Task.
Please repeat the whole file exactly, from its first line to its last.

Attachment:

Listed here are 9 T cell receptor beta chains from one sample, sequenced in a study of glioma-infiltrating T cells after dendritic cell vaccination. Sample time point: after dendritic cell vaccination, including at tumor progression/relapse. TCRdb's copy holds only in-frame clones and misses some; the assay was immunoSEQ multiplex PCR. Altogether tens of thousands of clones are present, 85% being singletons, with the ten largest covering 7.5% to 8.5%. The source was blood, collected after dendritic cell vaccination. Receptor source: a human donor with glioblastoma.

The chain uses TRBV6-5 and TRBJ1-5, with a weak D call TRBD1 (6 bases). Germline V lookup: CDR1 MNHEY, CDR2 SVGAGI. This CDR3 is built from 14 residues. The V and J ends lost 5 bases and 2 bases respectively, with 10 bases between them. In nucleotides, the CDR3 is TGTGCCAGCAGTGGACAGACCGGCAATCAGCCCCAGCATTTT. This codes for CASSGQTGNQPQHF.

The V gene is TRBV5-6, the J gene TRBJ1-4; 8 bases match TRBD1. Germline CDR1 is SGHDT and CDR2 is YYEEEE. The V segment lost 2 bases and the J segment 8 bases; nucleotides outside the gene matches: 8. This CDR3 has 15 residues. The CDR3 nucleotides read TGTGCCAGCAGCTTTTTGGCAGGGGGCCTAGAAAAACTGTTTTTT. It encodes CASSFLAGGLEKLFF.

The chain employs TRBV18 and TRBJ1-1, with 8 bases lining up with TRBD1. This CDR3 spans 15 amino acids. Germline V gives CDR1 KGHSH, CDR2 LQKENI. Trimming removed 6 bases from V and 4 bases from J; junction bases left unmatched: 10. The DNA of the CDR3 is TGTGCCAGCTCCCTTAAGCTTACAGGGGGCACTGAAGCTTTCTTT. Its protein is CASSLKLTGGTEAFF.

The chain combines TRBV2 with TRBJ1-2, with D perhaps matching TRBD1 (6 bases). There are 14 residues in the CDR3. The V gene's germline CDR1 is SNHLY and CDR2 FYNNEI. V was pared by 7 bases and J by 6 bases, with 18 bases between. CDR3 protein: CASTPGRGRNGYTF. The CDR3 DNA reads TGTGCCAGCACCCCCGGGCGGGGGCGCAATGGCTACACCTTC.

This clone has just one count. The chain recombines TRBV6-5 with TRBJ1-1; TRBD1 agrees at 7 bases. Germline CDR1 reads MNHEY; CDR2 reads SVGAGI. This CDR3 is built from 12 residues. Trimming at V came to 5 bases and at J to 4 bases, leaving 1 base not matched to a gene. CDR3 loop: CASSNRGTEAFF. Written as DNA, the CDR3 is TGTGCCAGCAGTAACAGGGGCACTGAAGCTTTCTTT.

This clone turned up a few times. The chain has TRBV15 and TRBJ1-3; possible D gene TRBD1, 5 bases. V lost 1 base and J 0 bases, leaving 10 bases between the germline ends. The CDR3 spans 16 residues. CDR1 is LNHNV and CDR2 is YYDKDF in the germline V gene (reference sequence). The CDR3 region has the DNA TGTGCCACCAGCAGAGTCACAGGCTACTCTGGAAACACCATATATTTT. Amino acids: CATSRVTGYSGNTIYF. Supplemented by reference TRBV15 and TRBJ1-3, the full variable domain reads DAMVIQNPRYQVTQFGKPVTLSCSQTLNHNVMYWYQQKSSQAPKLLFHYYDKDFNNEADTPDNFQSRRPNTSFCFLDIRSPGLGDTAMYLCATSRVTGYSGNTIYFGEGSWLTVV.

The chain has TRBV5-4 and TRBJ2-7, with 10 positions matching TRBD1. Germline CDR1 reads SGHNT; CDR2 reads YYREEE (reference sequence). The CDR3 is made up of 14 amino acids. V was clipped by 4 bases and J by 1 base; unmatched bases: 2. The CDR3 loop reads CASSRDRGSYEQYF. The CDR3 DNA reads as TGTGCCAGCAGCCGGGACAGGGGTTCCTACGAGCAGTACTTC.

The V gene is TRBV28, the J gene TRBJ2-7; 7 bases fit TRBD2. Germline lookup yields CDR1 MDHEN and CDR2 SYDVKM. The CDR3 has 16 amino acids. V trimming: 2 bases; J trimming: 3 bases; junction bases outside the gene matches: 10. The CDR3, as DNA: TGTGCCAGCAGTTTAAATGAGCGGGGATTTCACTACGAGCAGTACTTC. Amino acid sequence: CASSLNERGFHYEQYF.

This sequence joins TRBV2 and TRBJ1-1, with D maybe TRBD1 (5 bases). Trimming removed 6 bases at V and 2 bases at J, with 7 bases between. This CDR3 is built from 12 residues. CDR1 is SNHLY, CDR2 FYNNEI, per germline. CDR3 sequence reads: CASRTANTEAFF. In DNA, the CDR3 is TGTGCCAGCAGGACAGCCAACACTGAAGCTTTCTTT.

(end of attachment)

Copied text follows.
Listed here are 9 T cell receptor beta chains from one sample, sequenced in a study of glioma-infiltrating T cells after dendritic cell vaccination. Sample time point: after dendritic cell vaccination, including at tumor progression/relapse. TCRdb's copy holds only in-frame clones and misses some; the assay was immunoSEQ multiplex PCR. Altogether tens of thousands of clones are present, 85% being singletons, with the ten largest covering 7.5% to 8.5%. The source was blood, collected after dendritic cell vaccination. Receptor source: a human donor with glioblastoma.

The chain uses TRBV6-5 and TRBJ1-5, with a weak D call TRBD1 (6 bases). Germline V lookup: CDR1 MNHEY, CDR2 SVGAGI. This CDR3 is built from 14 residues. The V and J ends lost 5 bases and 2 bases respectively, with 10 bases between them. In nucleotides, the CDR3 is TGTGCCAGCAGTGGACAGACCGGCAATCAGCCCCAGCATTTT. This codes for CASSGQTGNQPQHF.

The V gene is TRBV5-6, the J gene TRBJ1-4; 8 bases match TRBD1. Germline CDR1 is SGHDT and CDR2 is YYEEEE. The V segment lost 2 bases and the J segment 8 bases; nucleotides outside the gene matches: 8. This CDR3 has 15 residues. The CDR3 nucleotides read TGTGCCAGCAGCTTTTTGGCAGGGGGCCTAGAAAAACTGTTTTTT. It encodes CASSFLAGGLEKLFF.

The chain employs TRBV18 and TRBJ1-1, with 8 bases lining up with TRBD1. This CDR3 spans 15 amino acids. Germline V gives CDR1 KGHSH, CDR2 LQKENI. Trimming removed 6 bases from V and 4 bases from J; junction bases left unmatched: 10. The DNA of the CDR3 is TGTGCCAGCTCCCTTAAGCTTACAGGGGGCACTGAAGCTTTCTTT. Its protein is CASSLKLTGGTEAFF.

The chain combines TRBV2 with TRBJ1-2, with D perhaps matching TRBD1 (6 bases). There are 14 residues in the CDR3. The V gene's germline CDR1 is SNHLY and CDR2 FYNNEI. V was pared by 7 bases and J by 6 bases, with 18 bases between. CDR3 protein: CASTPGRGRNGYTF. The CDR3 DNA reads TGTGCCAGCACCCCCGGGCGGGGGCGCAATGGCTACACCTTC.

This clone has just one count. The chain recombines TRBV6-5 with TRBJ1-1; TRBD1 agrees at 7 bases. Germline CDR1 reads MNHEY; CDR2 reads SVGAGI. This CDR3 is built from 12 residues. Trimming at V came to 5 bases and at J to 4 bases, leaving 1 base not matched to a gene. CDR3 loop: CASSNRGTEAFF. Written as DNA, the CDR3 is TGTGCCAGCAGTAACAGGGGCACTGAAGCTTTCTTT.

This clone turned up a few times. The chain has TRBV15 and TRBJ1-3; possible D gene TRBD1, 5 bases. V lost 1 base and J 0 bases, leaving 10 bases between the germline ends. The CDR3 spans 16 residues. CDR1 is LNHNV and CDR2 is YYDKDF in the germline V gene (reference sequence). The CDR3 region has the DNA TGTGCCACCAGCAGAGTCACAGGCTACTCTGGAAACACCATATATTTT. Amino acids: CATSRVTGYSGNTIYF. Supplemented by reference TRBV15 and TRBJ1-3, the full variable domain reads DAMVIQNPRYQVTQFGKPVTLSCSQTLNHNVMYWYQQKSSQAPKLLFHYYDKDFNNEADTPDNFQSRRPNTSFCFLDIRSPGLGDTAMYLCATSRVTGYSGNTIYFGEGSWLTVV.

The chain has TRBV5-4 and TRBJ2-7, with 10 positions matching TRBD1. Germline CDR1 reads SGHNT; CDR2 reads YYREEE (reference sequence). The CDR3 is made up of 14 amino acids. V was clipped by 4 bases and J by 1 base; unmatched bases: 2. The CDR3 loop reads CASSRDRGSYEQYF. The CDR3 DNA reads as TGTGCCAGCAGCCGGGACAGGGGTTCCTACGAGCAGTACTTC.

The V gene is TRBV28, the J gene TRBJ2-7; 7 bases fit TRBD2. Germline lookup yields CDR1 MDHEN and CDR2 SYDVKM. The CDR3 has 16 amino acids. V trimming: 2 bases; J trimming: 3 bases; junction bases outside the gene matches: 10. The CDR3, as DNA: TGTGCCAGCAGTTTAAATGAGCGGGGATTTCACTACGAGCAGTACTTC. Amino acid sequence: CASSLNERGFHYEQYF.

This sequence joins TRBV2 and TRBJ1-1, with D maybe TRBD1 (5 bases). Trimming removed 6 bases at V and 2 bases at J, with 7 bases between. This CDR3 is built from 12 residues. CDR1 is SNHLY, CDR2 FYNNEI, per germline. CDR3 sequence reads: CASRTANTEAFF. In DNA, the CDR3 is TGTGCCAGCAGGACAGCCAACACTGAAGCTTTCTTT.